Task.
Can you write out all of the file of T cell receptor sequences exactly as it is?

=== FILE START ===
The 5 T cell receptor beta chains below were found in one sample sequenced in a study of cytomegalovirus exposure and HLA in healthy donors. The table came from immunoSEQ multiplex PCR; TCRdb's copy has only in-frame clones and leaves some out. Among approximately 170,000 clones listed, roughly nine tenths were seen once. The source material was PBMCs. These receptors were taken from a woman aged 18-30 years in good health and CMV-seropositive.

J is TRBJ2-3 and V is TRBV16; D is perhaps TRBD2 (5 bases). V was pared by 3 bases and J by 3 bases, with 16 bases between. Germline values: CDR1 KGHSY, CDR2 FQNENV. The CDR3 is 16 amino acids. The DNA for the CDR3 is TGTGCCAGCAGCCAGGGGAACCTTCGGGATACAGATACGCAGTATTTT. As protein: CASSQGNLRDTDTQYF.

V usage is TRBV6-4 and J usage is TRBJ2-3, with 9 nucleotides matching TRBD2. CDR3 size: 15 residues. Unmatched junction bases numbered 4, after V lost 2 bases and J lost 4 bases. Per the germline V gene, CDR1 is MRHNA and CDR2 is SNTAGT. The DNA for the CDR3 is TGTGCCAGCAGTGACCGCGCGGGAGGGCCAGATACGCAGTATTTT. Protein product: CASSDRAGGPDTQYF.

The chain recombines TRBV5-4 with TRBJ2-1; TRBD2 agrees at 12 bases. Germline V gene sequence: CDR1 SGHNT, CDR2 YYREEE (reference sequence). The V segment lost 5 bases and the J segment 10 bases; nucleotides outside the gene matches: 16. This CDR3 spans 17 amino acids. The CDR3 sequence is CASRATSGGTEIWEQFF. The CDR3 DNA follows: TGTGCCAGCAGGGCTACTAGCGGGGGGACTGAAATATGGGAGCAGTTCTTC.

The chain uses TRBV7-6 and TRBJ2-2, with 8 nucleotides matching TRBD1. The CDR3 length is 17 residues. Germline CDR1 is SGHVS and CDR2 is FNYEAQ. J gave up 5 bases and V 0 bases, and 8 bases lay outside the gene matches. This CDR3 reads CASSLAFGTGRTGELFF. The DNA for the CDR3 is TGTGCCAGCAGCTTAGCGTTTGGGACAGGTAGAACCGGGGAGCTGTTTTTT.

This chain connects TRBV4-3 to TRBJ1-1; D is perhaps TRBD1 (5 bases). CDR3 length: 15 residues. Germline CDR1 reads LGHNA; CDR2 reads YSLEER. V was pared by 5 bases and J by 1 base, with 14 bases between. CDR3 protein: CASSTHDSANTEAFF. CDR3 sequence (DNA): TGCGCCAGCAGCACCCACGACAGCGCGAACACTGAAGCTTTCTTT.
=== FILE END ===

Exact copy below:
The 5 T cell receptor beta chains below were found in one sample sequenced in a study of cytomegalovirus exposure and HLA in healthy donors. The table came from immunoSEQ multiplex PCR; TCRdb's copy has only in-frame clones and leaves some out. Among approximately 170,000 clones listed, roughly nine tenths were seen once. The source material was PBMCs. These receptors were taken from a woman aged 18-30 years in good health and CMV-seropositive.

J is TRBJ2-3 and V is TRBV16; D is perhaps TRBD2 (5 bases). V was pared by 3 bases and J by 3 bases, with 16 bases between. Germline values: CDR1 KGHSY, CDR2 FQNENV. The CDR3 is 16 amino acids. The DNA for the CDR3 is TGTGCCAGCAGCCAGGGGAACCTTCGGGATACAGATACGCAGTATTTT. As protein: CASSQGNLRDTDTQYF.

V usage is TRBV6-4 and J usage is TRBJ2-3, with 9 nucleotides matching TRBD2. CDR3 size: 15 residues. Unmatched junction bases numbered 4, after V lost 2 bases and J lost 4 bases. Per the germline V gene, CDR1 is MRHNA and CDR2 is SNTAGT. The DNA for the CDR3 is TGTGCCAGCAGTGACCGCGCGGGAGGGCCAGATACGCAGTATTTT. Protein product: CASSDRAGGPDTQYF.

The chain recombines TRBV5-4 with TRBJ2-1; TRBD2 agrees at 12 bases. Germline V gene sequence: CDR1 SGHNT, CDR2 YYREEE (reference sequence). The V segment lost 5 bases and the J segment 10 bases; nucleotides outside the gene matches: 16. This CDR3 spans 17 amino acids. The CDR3 sequence is CASRATSGGTEIWEQFF. The CDR3 DNA follows: TGTGCCAGCAGGGCTACTAGCGGGGGGACTGAAATATGGGAGCAGTTCTTC.

The chain uses TRBV7-6 and TRBJ2-2, with 8 nucleotides matching TRBD1. The CDR3 length is 17 residues. Germline CDR1 is SGHVS and CDR2 is FNYEAQ. J gave up 5 bases and V 0 bases, and 8 bases lay outside the gene matches. This CDR3 reads CASSLAFGTGRTGELFF. The DNA for the CDR3 is TGTGCCAGCAGCTTAGCGTTTGGGACAGGTAGAACCGGGGAGCTGTTTTTT.

This chain connects TRBV4-3 to TRBJ1-1; D is perhaps TRBD1 (5 bases). CDR3 length: 15 residues. Germline CDR1 reads LGHNA; CDR2 reads YSLEER. V was pared by 5 bases and J by 1 base, with 14 bases between. CDR3 protein: CASSTHDSANTEAFF. CDR3 sequence (DNA): TGCGCCAGCAGCACCCACGACAGCGCGAACACTGAAGCTTTCTTT.